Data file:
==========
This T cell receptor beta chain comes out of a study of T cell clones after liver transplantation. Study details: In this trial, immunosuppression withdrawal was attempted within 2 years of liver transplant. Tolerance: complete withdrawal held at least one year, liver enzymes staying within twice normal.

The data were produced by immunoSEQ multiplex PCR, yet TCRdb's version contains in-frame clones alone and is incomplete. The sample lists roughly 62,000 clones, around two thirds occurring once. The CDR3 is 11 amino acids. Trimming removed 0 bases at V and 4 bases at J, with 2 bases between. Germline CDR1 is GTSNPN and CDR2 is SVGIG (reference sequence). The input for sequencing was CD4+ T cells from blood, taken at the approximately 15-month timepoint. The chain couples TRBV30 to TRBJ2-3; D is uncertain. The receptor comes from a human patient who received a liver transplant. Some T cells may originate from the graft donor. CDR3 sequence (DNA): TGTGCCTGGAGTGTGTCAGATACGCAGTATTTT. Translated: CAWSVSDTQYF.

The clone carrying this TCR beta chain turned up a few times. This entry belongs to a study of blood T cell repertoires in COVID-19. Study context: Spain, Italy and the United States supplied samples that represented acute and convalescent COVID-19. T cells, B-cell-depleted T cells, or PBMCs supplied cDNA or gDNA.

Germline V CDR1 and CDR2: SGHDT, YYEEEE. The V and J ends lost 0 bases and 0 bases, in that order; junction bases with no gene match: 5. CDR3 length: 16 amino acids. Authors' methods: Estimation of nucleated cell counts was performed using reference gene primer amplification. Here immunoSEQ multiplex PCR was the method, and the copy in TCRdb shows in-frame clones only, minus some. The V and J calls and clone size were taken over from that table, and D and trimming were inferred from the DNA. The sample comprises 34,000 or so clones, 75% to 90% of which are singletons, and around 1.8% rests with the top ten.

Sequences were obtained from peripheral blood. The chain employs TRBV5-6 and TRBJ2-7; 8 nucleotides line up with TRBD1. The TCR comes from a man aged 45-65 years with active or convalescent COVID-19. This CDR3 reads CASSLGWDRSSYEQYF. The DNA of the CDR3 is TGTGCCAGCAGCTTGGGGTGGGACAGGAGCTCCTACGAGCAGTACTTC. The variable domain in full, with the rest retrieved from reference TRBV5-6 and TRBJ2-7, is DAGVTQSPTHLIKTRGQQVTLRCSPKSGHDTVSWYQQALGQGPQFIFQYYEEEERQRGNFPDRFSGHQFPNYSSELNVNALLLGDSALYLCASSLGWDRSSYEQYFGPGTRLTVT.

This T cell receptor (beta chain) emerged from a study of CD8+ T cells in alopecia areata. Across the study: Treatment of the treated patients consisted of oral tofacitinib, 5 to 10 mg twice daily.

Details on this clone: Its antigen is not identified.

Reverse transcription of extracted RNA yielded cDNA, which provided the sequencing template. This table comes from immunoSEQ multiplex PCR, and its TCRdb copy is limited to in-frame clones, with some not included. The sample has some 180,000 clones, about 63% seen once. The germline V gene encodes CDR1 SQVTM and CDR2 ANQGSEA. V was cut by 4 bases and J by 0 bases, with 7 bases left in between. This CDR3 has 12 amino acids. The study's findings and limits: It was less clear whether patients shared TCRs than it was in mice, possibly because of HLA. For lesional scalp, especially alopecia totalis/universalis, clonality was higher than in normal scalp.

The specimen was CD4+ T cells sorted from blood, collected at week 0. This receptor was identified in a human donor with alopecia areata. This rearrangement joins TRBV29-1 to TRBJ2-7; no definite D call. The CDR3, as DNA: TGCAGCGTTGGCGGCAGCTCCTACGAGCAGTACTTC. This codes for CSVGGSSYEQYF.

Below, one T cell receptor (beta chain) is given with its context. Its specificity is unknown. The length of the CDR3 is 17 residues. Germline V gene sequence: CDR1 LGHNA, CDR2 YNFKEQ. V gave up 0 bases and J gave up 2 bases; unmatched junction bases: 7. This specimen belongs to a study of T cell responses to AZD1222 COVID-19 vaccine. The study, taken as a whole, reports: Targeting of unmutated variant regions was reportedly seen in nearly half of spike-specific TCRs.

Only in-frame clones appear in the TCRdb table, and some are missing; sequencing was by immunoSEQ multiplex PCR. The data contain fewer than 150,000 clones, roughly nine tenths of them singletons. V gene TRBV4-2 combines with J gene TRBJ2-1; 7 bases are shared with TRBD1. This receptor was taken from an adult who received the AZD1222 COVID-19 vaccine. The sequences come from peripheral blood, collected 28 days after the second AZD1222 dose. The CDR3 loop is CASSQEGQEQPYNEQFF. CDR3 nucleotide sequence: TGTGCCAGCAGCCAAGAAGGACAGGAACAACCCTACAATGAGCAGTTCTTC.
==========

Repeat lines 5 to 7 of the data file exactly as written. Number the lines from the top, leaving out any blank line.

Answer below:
Sequences were obtained from peripheral blood. The chain employs TRBV5-6 and TRBJ2-7; 8 nucleotides line up with TRBD1. The TCR comes from a man aged 45-65 years with active or convalescent COVID-19. This CDR3 reads CASSLGWDRSSYEQYF. The DNA of the CDR3 is TGTGCCAGCAGCTTGGGGTGGGACAGGAGCTCCTACGAGCAGTACTTC. The variable domain in full, with the rest retrieved from reference TRBV5-6 and TRBJ2-7, is DAGVTQSPTHLIKTRGQQVTLRCSPKSGHDTVSWYQQALGQGPQFIFQYYEEEERQRGNFPDRFSGHQFPNYSSELNVNALLLGDSALYLCASSLGWDRSSYEQYFGPGTRLTVT.

This T cell receptor (beta chain) emerged from a study of CD8+ T cells in alopecia areata. Across the study: Treatment of the treated patients consisted of oral tofacitinib, 5 to 10 mg twice daily.

Details on this clone: Its antigen is not identified.